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Rebelles’ St-Denis pushes coaching passion on to Team Canada volleyball

By Ottawa Sportspage, for Louis-Riel Rebelles

He wears the maple leaf proudly with Team Canada, he’s a key builder of the innovative sports-études program at Louis-Riel high school, and he effectively eats, sleeps and breathes coaching. Look for François St-Denis and you’ll never find him far from the volleyball court.

For 20 years of teaching, St-Denis has coached at least 3 teams in the school year – often more. Add in club volleyball and it often equates to 4 practices a day during the peak season. In summer, it’s the regional, provincial or national level, plus time on the beach court.

“Other than a week or two maybe in August, I don’t really have time off coaching,” highlights St-Denis, thankful for the support of his wife Tammy, who puts in a tonne of time on admin and some coaching herself. “It’s a big load, but I’d like to think that we’ve helped a lot of people along the way.”

The graduate of L’Escale high school played just about every sport under the sun growing up in Rockland – soccer, cross-country running, volleyball, basketball, badminton, tennis, hockey and track-and-field amongst them. Tennis instruction provided his first foray into coaching.

“To be honest, I’m not sure why I picked volleyball. I liked all these sports,” signals St-Denis, who began teaching at L’Escale in 1997 – one season after directing their senior boys’ volleyball team to their first OFSAA appearance. “But I love the game. I’m a science and math teacher, and volleyball is a very structured game in that sense: statistics-based, repetitions.”

The University of Ottawa human kinetics grad’s passion for coaching stemmed from his studies in biomechanics, sport psychology, nutrition and the physiology of sport, plus his multi-sport background.

“I really like to read,” notes St-Denis, who meticulously consults theory from NCAA and other coaching legends. “I don’t do something just because I think it’s good. I really need to research it, create my own notes, plan and vision from that.”

Alongside club president Kerry MacLean, St-Denis helped form the local Maverick Volleyball Club’s groundbreaking high-performance program in 2003. When Volleyball Canada put out its Long-Term Athlete Development model in 2005, the guidelines were practically identical to what the Mavs had implemented based on their research.

Dedicated work away from the spotlight is the key to coaches’, and athletes’, successes, underlines St-Denis, who’s enjoyed his fair share over the years. He’s coached many players on to the university ranks, with several playing for Canada internationally.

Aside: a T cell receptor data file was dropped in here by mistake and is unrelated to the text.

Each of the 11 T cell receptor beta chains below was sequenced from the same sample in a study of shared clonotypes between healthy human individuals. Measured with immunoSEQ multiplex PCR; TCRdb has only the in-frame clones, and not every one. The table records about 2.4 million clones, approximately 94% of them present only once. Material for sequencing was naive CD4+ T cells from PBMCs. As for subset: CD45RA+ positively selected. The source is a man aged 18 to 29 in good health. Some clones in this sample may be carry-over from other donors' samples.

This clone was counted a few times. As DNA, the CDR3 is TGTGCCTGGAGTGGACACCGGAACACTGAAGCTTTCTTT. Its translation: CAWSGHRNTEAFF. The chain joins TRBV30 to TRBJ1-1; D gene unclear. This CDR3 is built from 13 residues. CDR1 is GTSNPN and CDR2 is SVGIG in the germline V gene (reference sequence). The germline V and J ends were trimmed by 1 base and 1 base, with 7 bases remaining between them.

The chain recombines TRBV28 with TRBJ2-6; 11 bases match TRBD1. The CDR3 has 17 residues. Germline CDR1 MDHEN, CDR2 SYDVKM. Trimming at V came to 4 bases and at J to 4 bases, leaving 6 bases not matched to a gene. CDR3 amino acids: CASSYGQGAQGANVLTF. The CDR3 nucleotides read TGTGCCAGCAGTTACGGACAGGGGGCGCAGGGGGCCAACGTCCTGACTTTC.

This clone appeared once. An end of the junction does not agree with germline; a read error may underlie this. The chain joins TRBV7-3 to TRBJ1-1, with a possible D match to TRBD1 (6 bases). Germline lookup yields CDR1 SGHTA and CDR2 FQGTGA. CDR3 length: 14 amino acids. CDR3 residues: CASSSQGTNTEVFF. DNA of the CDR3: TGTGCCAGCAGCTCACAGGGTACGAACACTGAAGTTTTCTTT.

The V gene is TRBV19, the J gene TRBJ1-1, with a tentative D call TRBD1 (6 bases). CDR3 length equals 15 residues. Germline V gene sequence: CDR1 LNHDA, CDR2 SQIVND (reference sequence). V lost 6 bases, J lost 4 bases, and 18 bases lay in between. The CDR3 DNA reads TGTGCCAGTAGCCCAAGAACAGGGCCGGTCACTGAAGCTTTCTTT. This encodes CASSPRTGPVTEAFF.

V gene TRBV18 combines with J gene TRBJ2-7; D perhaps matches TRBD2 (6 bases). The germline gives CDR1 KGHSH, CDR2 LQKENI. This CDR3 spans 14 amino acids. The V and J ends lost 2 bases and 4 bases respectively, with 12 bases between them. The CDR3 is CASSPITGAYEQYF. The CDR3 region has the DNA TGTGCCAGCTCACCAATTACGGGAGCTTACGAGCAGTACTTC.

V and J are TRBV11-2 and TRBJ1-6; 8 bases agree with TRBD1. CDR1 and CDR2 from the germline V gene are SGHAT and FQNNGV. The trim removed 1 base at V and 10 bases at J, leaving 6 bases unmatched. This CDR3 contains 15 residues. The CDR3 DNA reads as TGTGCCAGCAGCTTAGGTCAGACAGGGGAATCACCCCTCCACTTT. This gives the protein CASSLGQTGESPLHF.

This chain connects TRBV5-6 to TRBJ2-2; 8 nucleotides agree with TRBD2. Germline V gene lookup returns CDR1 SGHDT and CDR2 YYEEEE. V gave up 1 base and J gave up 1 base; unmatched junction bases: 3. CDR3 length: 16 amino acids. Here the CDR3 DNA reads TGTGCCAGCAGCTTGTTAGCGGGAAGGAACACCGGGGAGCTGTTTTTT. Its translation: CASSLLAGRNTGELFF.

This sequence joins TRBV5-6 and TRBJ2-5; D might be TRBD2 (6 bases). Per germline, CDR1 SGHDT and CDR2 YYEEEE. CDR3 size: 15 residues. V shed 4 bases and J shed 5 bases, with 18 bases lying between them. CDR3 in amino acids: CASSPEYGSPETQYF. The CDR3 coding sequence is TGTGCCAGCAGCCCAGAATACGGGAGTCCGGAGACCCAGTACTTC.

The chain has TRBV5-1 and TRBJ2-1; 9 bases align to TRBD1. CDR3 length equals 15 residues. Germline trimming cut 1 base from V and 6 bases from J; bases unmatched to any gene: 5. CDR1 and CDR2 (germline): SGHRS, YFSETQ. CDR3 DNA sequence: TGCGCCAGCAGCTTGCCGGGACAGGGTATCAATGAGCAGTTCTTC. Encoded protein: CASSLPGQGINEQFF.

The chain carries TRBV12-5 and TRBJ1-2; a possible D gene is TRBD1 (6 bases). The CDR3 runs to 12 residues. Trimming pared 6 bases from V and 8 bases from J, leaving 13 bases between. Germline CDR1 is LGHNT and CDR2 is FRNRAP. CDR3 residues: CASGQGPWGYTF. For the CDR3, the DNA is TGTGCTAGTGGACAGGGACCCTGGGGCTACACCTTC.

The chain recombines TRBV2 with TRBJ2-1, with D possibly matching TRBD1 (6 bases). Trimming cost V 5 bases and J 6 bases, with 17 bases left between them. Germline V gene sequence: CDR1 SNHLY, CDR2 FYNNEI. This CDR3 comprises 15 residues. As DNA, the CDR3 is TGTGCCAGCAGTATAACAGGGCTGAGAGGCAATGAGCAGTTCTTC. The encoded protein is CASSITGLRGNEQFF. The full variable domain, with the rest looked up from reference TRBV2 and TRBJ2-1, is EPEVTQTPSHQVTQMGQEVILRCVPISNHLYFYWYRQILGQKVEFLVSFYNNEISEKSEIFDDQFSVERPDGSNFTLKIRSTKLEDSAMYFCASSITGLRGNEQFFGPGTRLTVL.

Other highlights include his first OFSAA title in front of a packed home crowd at L’Escale in 2003, and then earning provincial titles while coaching his own sons – Louis-Riel students Alexandre and Maxime – in club (2014) and with the Rebelles (2016).

“It was just like a Hollywood story,” St-Denis says of the club triumph when his team overcame a 8-4 championship-set deficit to win 18-16 over the tournament favourites – their fourth such victory by the minimum in 10 games.

“You work so hard with everybody else and you hope you can do it with your kids too,” he adds. “This year, we did it together at OFSAA as well when they were in Grade 11 and 12. Those would have to be my two greatest memories.”

But like 5-time Super Bowl champion Tom Brady, St-Denis states that his favourite title is the next one.

“I seem to always have the need to achieve something at the next level,” explains the past Region 6 and Team Ontario Canada Summer Games coach.

Last summer, St-Denis landed his first coaching gig with Team Canada as an assistant with the men’s junior national team. The first tryouts landed a day after the Canadian senior men qualified for the Olympics, and soon enough there were national team veterans in the same classroom talking strategy.

“It was just surreal to be around that,” indicates St-Denis, who will coach Canada once again at the U21 Pan American Cup May 14-22 in Fort McMurray. “I learned a tonne. Everybody has some strength or neat trick that I like to steal.”

Nowadays, there are many St-Denis products sharing the wisdom he once imparted. Amongst them is former L’Escale and Université Laval player Thierry Lavigne, who celebrated an OFSAA crown coaching Franco-Cité the same day the Rebelles won in December. At tournaments, St-Denis sees a pile of his past players now coaching themselves.

“It makes me feel very proud,” St-Denis underlines. “As a coach, I always tell them, I don’t really care about the results or the medals. I’m going to trade every medal for the last tournament of the year, so all the medals for an OFSAA medal. Then I tell them, I’m going to trade all of these medals for you playing at the next level. And then I’m going to trade every result at the next level for you to play your full post-secondary career and graduate.

“And then I’m going to trade all that if you’re a lifer – if you keep playing as long as you can or give back to the game in coaching.

“When I see them, I always tell them how grateful I am and how satisfied I am. We still sit down and chat, and a lot of them still come to me for advice. At the end of the day, I like to say that’s my real payment.”

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